Downsides to Topping Tomatoes
Some gardeners never top their tomato plants for several reasons, so you have to decide what works best for you and your garden.
- It’s One More Thing to Do
Let’s be honest; gardening is a lot of work. You’ll spend hours in your garden, and topping tomatoes feels like one more thing that you have to do. Sometimes, it feels daunting to add something else to your to-do list.
- You Have to Keep Doing It
Once you top certain varieties of tomatoes, it becomes a task that you need to continue to do. That can feel overwhelming, especially if you have a large garden.
- It Doesn’t Work for All Tomato Plants
Not all tomato varieties should be topped, and for some, keeping the differences straight can be confusing at times. You never want to top a determinate tomato plant.
- You’re Wasting A Lot
Cutting off tons of a plant feels wasteful. While you can compost the cuttings, after all the time it took to grow those plants, it feels wasteful to cut them.
When is the Best Time for Topping Tomato Plants
Tomato topping is the last necessary pruning your plants need in the growth cycle. The best time for topping is 30 to 45 days before the first frost in the fall. However, some top them 60 days before the final frost; remember that ripening often takes two to three weeks!
It’s hard to predict the timing of your first frost since Mother Nature is never predictable, so use the recommended USDA first frost date based on your USDA zone.
How to Top Tomato Plants
Topping tomato plants is a bit different from regular pruning. It doesn’t require the removal of suckers, and while airflow is essential, you don’t worry about that when topping.
Instead, here is what you need to know.
- Top the Plant When It Grows Over The Support System
One of the best times to top your plants is when they reach the top of their support system. Strong cages are typically five to six feet tall, so at this point, topping tells the plant that it’s time to stop growing taller and send more energy into flowering and fruiting.
Here’s what you need to do.
Take sharp garden scissors or shears, and cut off the top of every vertical stem. This cut needs to be ¼ inch above a side shoot from the main vertical shoot.
- Remove Suckers at the Top
You also want to make sure you cut off any suckers near the top of the plant. Suckers will develop into a new stem. However, make sure you leave the leaves at the top of the plant because the fruits receive energy and sugar from the leaves above them.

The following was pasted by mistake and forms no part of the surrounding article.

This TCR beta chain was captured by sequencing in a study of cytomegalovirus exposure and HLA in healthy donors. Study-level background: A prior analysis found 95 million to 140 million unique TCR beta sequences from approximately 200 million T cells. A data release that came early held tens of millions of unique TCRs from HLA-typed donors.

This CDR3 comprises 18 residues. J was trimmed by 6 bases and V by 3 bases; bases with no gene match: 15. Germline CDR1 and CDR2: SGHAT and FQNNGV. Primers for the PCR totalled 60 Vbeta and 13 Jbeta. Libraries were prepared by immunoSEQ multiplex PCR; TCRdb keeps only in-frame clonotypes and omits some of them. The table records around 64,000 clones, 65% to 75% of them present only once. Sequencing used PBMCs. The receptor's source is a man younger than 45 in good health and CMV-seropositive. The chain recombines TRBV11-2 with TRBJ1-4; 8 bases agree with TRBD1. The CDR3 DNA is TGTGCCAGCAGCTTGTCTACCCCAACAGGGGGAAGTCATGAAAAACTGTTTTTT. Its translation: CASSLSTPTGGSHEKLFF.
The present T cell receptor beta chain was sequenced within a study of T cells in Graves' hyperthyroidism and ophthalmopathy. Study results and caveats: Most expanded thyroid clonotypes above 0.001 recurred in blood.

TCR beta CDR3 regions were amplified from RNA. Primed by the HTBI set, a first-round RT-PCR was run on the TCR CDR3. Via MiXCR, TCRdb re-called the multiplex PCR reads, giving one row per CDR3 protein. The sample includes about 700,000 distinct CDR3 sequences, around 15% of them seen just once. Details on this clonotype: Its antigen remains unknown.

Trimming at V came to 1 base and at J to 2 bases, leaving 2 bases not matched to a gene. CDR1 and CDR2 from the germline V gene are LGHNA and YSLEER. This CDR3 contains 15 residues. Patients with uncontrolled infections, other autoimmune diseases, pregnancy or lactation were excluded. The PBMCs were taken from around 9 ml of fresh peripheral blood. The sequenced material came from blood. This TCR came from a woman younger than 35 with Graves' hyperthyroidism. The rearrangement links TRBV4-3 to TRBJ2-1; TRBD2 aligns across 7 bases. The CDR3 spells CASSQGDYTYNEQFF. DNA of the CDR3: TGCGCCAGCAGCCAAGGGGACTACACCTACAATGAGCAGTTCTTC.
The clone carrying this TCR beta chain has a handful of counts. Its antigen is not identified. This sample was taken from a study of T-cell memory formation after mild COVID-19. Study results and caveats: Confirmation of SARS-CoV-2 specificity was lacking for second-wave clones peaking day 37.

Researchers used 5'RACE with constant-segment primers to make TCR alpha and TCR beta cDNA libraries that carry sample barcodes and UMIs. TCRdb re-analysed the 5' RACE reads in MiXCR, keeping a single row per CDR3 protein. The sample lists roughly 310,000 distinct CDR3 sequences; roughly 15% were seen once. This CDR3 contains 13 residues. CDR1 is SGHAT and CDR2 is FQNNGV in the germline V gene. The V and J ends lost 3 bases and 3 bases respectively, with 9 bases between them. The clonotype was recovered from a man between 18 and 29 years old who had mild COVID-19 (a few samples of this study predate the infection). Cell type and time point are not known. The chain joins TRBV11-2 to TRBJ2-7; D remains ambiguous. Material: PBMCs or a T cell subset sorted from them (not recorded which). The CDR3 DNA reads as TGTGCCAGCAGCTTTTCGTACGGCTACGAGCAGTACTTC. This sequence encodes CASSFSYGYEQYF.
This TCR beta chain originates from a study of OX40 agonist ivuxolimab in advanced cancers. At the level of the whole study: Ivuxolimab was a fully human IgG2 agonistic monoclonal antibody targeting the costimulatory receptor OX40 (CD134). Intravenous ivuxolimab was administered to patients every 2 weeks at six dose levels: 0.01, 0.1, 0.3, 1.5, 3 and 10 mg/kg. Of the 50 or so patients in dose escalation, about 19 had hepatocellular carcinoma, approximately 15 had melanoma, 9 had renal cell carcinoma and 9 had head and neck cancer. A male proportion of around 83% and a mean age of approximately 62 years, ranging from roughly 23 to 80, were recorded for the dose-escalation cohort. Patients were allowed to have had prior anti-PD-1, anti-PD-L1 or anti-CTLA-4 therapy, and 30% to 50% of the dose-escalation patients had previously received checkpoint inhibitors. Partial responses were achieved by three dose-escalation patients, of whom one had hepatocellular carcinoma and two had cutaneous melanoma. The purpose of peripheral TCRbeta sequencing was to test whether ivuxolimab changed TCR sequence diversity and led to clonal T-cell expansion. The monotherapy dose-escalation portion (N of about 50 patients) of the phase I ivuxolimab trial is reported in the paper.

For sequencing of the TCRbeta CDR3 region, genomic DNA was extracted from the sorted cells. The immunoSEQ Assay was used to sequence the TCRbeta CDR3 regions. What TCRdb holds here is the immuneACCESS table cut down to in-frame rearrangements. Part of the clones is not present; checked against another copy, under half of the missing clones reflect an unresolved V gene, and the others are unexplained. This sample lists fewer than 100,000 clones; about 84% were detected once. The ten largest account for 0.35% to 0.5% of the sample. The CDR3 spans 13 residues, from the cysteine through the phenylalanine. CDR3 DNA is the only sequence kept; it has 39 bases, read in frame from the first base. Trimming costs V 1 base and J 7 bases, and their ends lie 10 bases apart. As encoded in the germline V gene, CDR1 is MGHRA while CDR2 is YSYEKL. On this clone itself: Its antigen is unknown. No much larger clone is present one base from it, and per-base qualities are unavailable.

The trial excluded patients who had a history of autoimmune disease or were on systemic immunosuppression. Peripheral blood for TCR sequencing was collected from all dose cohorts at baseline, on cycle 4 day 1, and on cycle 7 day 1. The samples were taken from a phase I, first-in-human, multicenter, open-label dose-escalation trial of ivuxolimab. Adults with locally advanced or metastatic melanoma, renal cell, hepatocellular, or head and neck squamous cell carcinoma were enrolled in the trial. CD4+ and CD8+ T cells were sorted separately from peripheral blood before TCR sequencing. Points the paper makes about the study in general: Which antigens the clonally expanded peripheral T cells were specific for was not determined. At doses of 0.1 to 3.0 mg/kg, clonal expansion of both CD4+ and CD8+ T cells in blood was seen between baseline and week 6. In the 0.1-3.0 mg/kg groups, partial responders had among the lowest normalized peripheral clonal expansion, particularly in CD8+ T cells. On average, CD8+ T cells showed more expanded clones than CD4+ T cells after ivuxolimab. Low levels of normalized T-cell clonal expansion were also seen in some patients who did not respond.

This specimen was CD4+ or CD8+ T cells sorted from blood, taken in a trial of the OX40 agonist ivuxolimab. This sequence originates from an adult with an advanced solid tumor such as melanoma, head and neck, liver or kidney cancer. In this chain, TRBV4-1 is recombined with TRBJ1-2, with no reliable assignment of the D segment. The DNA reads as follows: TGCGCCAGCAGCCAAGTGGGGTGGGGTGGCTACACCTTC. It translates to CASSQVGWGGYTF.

- Cut Back the Top Weekly
You’ll need to cut back the tops of the plants weekly because the plant will put on new growth. The plant will send energy into the lateral stems the more often you cut the top.
Typically, it’s healthier when the plant grows back, but you’ll notice that the side branches get longer and too big for your support system. Also, the plant will gradually send energy back to creating new growth instead of the fruits if you don’t keep topping the plants.
When Not to Top or Prune Tomato Plants
Not all tomato plants should be topped or pruned. You already know that pruning determinate plants is generally considered a no-no. The only tomato plants that need to be pruned or topped are ones that need to be staked or caged.
However, you also should never prune plants suffering from blossom-end rot. Rather than making it better, pruning makes blossom end rot worse. This is also true for any plants with cracking fruits.
Topping tomato plants has two primary purposes: preventing excessive growth and forcing fruits to ripen before frost. With that in mind, make sure you time the topping correctly and keep up with the cutting each week to stop the plant from growing back. The health of the plant and harvest size will show why topping is a great idea!